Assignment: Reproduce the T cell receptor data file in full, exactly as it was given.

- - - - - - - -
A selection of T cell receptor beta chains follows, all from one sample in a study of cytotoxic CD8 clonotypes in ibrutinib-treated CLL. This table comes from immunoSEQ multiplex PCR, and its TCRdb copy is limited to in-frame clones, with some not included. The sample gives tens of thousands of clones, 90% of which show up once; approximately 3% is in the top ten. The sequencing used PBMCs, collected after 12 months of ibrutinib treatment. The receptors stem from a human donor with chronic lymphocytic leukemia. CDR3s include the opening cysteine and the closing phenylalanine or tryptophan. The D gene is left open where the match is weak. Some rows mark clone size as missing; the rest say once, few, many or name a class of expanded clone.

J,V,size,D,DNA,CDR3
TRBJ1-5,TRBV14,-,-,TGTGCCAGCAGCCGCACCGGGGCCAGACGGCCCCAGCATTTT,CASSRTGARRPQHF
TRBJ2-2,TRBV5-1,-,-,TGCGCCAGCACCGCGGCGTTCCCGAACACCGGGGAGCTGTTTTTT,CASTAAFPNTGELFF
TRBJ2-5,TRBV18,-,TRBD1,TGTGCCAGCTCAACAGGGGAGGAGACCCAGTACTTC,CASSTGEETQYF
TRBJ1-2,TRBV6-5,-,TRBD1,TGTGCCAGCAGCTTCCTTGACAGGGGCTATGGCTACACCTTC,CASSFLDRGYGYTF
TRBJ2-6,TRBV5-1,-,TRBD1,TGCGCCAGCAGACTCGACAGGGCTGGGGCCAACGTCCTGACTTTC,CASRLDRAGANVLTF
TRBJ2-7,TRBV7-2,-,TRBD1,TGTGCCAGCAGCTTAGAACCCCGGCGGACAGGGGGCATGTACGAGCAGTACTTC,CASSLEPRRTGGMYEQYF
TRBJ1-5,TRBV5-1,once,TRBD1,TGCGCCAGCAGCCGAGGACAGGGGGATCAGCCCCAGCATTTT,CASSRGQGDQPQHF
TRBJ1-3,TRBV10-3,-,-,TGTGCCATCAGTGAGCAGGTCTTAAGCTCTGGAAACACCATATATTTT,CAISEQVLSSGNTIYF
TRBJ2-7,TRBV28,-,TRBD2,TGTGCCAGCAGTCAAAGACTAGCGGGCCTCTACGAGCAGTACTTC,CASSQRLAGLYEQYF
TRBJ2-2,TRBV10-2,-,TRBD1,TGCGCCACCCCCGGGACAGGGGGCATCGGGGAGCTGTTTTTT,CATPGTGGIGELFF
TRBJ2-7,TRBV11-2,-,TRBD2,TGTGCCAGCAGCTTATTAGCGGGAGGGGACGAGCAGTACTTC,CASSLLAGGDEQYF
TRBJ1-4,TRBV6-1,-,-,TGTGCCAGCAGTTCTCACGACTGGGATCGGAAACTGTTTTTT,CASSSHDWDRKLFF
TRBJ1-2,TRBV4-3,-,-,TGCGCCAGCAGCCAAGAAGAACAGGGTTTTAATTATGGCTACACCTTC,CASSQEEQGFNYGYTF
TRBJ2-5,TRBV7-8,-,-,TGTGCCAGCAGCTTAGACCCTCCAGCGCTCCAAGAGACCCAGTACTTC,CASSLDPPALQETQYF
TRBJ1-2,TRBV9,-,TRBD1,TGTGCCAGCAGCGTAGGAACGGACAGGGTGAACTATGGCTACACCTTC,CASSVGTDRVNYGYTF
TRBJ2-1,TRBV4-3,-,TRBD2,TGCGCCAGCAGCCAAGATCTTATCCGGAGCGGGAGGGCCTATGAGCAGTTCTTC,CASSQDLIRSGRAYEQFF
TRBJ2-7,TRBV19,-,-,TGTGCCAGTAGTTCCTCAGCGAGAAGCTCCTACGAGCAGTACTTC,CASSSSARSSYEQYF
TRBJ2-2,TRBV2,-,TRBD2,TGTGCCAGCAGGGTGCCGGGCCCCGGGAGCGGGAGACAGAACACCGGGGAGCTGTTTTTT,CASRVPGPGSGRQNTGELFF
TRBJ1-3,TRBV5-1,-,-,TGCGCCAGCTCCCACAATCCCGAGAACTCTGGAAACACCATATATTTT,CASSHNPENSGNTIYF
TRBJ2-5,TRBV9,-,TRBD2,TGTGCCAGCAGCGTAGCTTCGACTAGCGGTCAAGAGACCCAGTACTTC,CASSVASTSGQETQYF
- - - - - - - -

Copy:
A selection of T cell receptor beta chains follows, all from one sample in a study of cytotoxic CD8 clonotypes in ibrutinib-treated CLL. This table comes from immunoSEQ multiplex PCR, and its TCRdb copy is limited to in-frame clones, with some not included. The sample gives tens of thousands of clones, 90% of which show up once; approximately 3% is in the top ten. The sequencing used PBMCs, collected after 12 months of ibrutinib treatment. The receptors stem from a human donor with chronic lymphocytic leukemia. CDR3s include the opening cysteine and the closing phenylalanine or tryptophan. The D gene is left open where the match is weak. Some rows mark clone size as missing; the rest say once, few, many or name a class of expanded clone.

J,V,size,D,DNA,CDR3
TRBJ1-5,TRBV14,-,-,TGTGCCAGCAGCCGCACCGGGGCCAGACGGCCCCAGCATTTT,CASSRTGARRPQHF
TRBJ2-2,TRBV5-1,-,-,TGCGCCAGCACCGCGGCGTTCCCGAACACCGGGGAGCTGTTTTTT,CASTAAFPNTGELFF
TRBJ2-5,TRBV18,-,TRBD1,TGTGCCAGCTCAACAGGGGAGGAGACCCAGTACTTC,CASSTGEETQYF
TRBJ1-2,TRBV6-5,-,TRBD1,TGTGCCAGCAGCTTCCTTGACAGGGGCTATGGCTACACCTTC,CASSFLDRGYGYTF
TRBJ2-6,TRBV5-1,-,TRBD1,TGCGCCAGCAGACTCGACAGGGCTGGGGCCAACGTCCTGACTTTC,CASRLDRAGANVLTF
TRBJ2-7,TRBV7-2,-,TRBD1,TGTGCCAGCAGCTTAGAACCCCGGCGGACAGGGGGCATGTACGAGCAGTACTTC,CASSLEPRRTGGMYEQYF
TRBJ1-5,TRBV5-1,once,TRBD1,TGCGCCAGCAGCCGAGGACAGGGGGATCAGCCCCAGCATTTT,CASSRGQGDQPQHF
TRBJ1-3,TRBV10-3,-,-,TGTGCCATCAGTGAGCAGGTCTTAAGCTCTGGAAACACCATATATTTT,CAISEQVLSSGNTIYF
TRBJ2-7,TRBV28,-,TRBD2,TGTGCCAGCAGTCAAAGACTAGCGGGCCTCTACGAGCAGTACTTC,CASSQRLAGLYEQYF
TRBJ2-2,TRBV10-2,-,TRBD1,TGCGCCACCCCCGGGACAGGGGGCATCGGGGAGCTGTTTTTT,CATPGTGGIGELFF
TRBJ2-7,TRBV11-2,-,TRBD2,TGTGCCAGCAGCTTATTAGCGGGAGGGGACGAGCAGTACTTC,CASSLLAGGDEQYF
TRBJ1-4,TRBV6-1,-,-,TGTGCCAGCAGTTCTCACGACTGGGATCGGAAACTGTTTTTT,CASSSHDWDRKLFF
TRBJ1-2,TRBV4-3,-,-,TGCGCCAGCAGCCAAGAAGAACAGGGTTTTAATTATGGCTACACCTTC,CASSQEEQGFNYGYTF
TRBJ2-5,TRBV7-8,-,-,TGTGCCAGCAGCTTAGACCCTCCAGCGCTCCAAGAGACCCAGTACTTC,CASSLDPPALQETQYF
TRBJ1-2,TRBV9,-,TRBD1,TGTGCCAGCAGCGTAGGAACGGACAGGGTGAACTATGGCTACACCTTC,CASSVGTDRVNYGYTF
TRBJ2-1,TRBV4-3,-,TRBD2,TGCGCCAGCAGCCAAGATCTTATCCGGAGCGGGAGGGCCTATGAGCAGTTCTTC,CASSQDLIRSGRAYEQFF
TRBJ2-7,TRBV19,-,-,TGTGCCAGTAGTTCCTCAGCGAGAAGCTCCTACGAGCAGTACTTC,CASSSSARSSYEQYF
TRBJ2-2,TRBV2,-,TRBD2,TGTGCCAGCAGGGTGCCGGGCCCCGGGAGCGGGAGACAGAACACCGGGGAGCTGTTTTTT,CASRVPGPGSGRQNTGELFF
TRBJ1-3,TRBV5-1,-,-,TGCGCCAGCTCCCACAATCCCGAGAACTCTGGAAACACCATATATTTT,CASSHNPENSGNTIYF
TRBJ2-5,TRBV9,-,TRBD2,TGTGCCAGCAGCGTAGCTTCGACTAGCGGTCAAGAGACCCAGTACTTC,CASSVASTSGQETQYF